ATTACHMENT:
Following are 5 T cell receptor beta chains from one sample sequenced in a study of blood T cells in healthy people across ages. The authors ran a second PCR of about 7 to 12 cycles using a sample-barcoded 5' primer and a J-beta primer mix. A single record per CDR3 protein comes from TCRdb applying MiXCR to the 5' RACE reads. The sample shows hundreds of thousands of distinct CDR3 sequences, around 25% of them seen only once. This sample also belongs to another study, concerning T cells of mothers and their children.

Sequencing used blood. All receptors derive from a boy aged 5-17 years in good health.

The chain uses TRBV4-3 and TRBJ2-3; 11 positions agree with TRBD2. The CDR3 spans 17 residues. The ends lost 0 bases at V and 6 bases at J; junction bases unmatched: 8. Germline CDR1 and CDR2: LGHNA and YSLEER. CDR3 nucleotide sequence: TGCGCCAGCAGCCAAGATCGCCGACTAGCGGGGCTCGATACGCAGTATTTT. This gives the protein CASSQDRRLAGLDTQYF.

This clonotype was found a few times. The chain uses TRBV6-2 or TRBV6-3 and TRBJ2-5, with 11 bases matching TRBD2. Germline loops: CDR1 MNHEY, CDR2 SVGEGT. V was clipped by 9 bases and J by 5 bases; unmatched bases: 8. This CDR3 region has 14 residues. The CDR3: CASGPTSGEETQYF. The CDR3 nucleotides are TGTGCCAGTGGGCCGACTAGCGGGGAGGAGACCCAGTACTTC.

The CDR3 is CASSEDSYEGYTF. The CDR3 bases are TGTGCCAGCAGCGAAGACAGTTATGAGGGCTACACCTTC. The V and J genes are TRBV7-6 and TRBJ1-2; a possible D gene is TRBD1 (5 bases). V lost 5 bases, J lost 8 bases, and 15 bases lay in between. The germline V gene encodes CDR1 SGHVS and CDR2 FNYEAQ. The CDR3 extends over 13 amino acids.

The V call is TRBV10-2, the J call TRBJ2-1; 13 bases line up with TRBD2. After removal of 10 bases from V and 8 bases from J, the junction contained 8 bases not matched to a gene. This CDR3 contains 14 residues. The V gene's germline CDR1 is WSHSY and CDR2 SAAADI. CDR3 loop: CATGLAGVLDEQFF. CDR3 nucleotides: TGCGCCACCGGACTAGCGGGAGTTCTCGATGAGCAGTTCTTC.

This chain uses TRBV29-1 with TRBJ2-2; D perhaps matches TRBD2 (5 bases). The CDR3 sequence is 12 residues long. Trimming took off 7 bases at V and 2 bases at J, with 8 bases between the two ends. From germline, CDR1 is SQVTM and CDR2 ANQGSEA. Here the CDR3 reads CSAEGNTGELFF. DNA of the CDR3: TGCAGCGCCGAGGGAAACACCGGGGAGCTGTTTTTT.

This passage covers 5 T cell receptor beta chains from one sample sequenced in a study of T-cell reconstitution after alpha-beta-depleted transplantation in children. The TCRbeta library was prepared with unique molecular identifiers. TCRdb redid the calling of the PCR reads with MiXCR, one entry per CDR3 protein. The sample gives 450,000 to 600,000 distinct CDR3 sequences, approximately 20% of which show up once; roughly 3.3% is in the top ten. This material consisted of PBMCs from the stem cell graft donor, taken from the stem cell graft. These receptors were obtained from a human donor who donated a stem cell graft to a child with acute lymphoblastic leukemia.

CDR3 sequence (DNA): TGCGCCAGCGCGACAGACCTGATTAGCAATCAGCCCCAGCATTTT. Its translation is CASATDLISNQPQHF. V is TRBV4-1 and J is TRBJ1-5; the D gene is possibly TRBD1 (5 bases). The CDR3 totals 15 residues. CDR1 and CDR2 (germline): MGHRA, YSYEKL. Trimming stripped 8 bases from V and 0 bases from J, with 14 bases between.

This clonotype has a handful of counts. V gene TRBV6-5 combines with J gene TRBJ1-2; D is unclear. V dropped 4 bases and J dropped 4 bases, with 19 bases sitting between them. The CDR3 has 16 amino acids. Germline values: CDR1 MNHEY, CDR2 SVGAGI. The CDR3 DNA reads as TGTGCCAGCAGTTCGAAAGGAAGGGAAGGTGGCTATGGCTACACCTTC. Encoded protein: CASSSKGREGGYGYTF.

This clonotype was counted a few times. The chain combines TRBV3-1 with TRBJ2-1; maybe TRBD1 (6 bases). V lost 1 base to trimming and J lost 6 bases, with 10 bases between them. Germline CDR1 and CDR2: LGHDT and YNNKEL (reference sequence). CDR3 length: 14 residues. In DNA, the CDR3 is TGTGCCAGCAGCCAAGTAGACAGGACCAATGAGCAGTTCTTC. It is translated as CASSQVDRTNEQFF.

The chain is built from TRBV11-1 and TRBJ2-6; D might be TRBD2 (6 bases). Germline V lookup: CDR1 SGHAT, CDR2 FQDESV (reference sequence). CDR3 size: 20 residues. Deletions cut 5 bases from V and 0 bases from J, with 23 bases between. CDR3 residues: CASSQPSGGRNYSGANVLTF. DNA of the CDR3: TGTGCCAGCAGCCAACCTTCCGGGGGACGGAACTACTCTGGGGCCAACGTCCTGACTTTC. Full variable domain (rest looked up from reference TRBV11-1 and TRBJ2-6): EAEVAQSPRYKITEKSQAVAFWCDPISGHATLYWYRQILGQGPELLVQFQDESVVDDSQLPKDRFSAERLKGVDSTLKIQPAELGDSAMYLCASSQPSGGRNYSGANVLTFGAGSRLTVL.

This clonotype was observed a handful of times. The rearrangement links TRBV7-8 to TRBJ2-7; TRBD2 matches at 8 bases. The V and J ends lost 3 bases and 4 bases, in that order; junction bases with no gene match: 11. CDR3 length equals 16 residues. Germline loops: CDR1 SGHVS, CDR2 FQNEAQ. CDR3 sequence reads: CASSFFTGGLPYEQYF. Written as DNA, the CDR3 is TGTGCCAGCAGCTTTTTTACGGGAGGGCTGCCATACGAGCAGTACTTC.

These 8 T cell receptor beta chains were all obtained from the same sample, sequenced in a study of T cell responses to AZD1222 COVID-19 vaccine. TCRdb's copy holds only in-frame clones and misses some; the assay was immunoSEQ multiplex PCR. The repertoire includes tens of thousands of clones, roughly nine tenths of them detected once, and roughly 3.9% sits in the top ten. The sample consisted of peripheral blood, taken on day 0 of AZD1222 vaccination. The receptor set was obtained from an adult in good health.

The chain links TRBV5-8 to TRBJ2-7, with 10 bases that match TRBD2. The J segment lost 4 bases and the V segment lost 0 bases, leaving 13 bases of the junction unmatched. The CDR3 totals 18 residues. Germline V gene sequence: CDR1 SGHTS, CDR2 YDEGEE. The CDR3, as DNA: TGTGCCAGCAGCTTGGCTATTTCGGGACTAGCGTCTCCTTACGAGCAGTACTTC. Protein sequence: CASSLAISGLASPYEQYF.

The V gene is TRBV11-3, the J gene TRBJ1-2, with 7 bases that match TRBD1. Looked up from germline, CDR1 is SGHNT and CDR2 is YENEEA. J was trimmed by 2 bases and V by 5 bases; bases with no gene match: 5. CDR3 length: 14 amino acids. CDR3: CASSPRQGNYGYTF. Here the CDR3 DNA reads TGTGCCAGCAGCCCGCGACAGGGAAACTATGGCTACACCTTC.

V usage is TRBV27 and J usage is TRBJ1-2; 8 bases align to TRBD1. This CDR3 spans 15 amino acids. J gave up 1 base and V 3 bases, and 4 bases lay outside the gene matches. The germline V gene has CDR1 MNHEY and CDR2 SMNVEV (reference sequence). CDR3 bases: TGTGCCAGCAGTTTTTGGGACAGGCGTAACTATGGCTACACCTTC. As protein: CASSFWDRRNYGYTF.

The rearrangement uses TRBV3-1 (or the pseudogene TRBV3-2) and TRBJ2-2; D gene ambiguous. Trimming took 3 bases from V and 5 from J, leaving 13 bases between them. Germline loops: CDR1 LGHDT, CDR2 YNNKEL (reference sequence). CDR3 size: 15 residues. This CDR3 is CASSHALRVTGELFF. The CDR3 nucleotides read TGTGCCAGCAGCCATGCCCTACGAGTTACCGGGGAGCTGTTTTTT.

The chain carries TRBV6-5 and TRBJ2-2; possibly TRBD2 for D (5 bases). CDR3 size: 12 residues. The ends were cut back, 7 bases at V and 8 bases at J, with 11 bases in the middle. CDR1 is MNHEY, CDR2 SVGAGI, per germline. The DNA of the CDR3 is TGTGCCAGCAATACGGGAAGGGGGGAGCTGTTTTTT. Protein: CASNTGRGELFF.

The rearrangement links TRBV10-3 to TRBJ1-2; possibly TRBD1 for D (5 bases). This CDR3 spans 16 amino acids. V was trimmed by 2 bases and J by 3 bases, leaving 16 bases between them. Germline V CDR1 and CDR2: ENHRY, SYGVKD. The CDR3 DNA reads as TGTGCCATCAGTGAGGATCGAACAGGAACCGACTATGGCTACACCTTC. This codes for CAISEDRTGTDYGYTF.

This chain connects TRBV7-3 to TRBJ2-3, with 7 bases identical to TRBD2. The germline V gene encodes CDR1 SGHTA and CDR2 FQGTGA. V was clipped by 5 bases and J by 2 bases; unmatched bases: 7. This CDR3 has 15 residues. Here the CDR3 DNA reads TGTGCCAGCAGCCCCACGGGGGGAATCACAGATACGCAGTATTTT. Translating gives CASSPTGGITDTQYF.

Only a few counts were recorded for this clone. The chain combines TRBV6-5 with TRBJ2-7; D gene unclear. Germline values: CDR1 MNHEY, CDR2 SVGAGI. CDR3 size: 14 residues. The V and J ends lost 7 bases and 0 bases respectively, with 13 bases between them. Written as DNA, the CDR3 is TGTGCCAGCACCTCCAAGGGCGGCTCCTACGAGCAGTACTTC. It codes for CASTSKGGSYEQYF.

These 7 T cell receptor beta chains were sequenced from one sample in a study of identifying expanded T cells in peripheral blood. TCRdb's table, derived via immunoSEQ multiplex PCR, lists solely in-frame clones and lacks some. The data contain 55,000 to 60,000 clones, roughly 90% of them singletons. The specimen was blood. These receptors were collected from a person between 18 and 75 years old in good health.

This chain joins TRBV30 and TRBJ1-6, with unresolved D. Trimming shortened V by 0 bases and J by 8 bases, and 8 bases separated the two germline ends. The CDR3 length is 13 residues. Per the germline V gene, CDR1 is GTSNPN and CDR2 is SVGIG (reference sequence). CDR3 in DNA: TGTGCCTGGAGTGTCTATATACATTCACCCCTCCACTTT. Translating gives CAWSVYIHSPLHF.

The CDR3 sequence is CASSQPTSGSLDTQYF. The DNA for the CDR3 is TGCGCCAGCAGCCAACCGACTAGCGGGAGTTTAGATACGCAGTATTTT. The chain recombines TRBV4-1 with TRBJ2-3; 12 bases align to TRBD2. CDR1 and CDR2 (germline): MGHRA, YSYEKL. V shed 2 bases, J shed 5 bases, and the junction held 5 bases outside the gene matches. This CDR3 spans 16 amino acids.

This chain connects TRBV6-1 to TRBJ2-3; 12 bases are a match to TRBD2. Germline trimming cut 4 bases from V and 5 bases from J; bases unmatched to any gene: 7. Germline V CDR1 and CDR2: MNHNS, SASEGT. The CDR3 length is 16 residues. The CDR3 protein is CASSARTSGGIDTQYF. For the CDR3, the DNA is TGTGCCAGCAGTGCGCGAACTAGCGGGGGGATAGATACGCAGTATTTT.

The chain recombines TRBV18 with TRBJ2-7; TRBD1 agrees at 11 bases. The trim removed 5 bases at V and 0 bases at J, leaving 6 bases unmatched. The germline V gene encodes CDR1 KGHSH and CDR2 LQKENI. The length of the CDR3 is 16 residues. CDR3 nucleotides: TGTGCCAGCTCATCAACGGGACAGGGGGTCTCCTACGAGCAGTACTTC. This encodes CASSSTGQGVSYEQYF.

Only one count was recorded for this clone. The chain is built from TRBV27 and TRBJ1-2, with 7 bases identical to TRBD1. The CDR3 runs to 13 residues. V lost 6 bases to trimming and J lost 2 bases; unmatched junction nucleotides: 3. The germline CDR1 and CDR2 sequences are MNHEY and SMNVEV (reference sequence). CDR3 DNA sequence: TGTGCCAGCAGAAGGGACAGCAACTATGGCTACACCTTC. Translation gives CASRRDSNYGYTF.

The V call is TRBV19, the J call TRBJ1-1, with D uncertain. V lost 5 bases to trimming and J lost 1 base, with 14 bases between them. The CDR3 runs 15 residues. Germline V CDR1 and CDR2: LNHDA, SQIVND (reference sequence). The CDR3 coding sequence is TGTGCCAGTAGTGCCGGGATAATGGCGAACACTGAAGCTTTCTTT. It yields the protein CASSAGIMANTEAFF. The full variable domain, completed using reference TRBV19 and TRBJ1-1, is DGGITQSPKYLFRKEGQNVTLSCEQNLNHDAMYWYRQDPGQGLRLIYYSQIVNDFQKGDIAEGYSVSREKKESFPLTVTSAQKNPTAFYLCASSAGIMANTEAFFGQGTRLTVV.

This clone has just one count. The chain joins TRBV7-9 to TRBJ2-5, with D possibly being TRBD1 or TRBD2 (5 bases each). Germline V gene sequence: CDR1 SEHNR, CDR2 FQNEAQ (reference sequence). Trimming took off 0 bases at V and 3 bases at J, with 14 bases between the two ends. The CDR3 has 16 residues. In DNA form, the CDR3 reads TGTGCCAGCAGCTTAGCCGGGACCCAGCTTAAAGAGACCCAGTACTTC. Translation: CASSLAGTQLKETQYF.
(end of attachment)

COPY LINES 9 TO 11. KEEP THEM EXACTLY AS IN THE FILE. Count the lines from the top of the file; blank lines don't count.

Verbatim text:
CDR3 sequence (DNA): TGCGCCAGCGCGACAGACCTGATTAGCAATCAGCCCCAGCATTTT. Its translation is CASATDLISNQPQHF. V is TRBV4-1 and J is TRBJ1-5; the D gene is possibly TRBD1 (5 bases). The CDR3 totals 15 residues. CDR1 and CDR2 (germline): MGHRA, YSYEKL. Trimming stripped 8 bases from V and 0 bases from J, with 14 bases between.

This clonotype has a handful of counts. V gene TRBV6-5 combines with J gene TRBJ1-2; D is unclear. V dropped 4 bases and J dropped 4 bases, with 19 bases sitting between them. The CDR3 has 16 amino acids. Germline values: CDR1 MNHEY, CDR2 SVGAGI. The CDR3 DNA reads as TGTGCCAGCAGTTCGAAAGGAAGGGAAGGTGGCTATGGCTACACCTTC. Encoded protein: CASSSKGREGGYGYTF.

This clonotype was counted a few times. The chain combines TRBV3-1 with TRBJ2-1; maybe TRBD1 (6 bases). V lost 1 base to trimming and J lost 6 bases, with 10 bases between them. Germline CDR1 and CDR2: LGHDT and YNNKEL (reference sequence). CDR3 length: 14 residues. In DNA, the CDR3 is TGTGCCAGCAGCCAAGTAGACAGGACCAATGAGCAGTTCTTC. It is translated as CASSQVDRTNEQFF.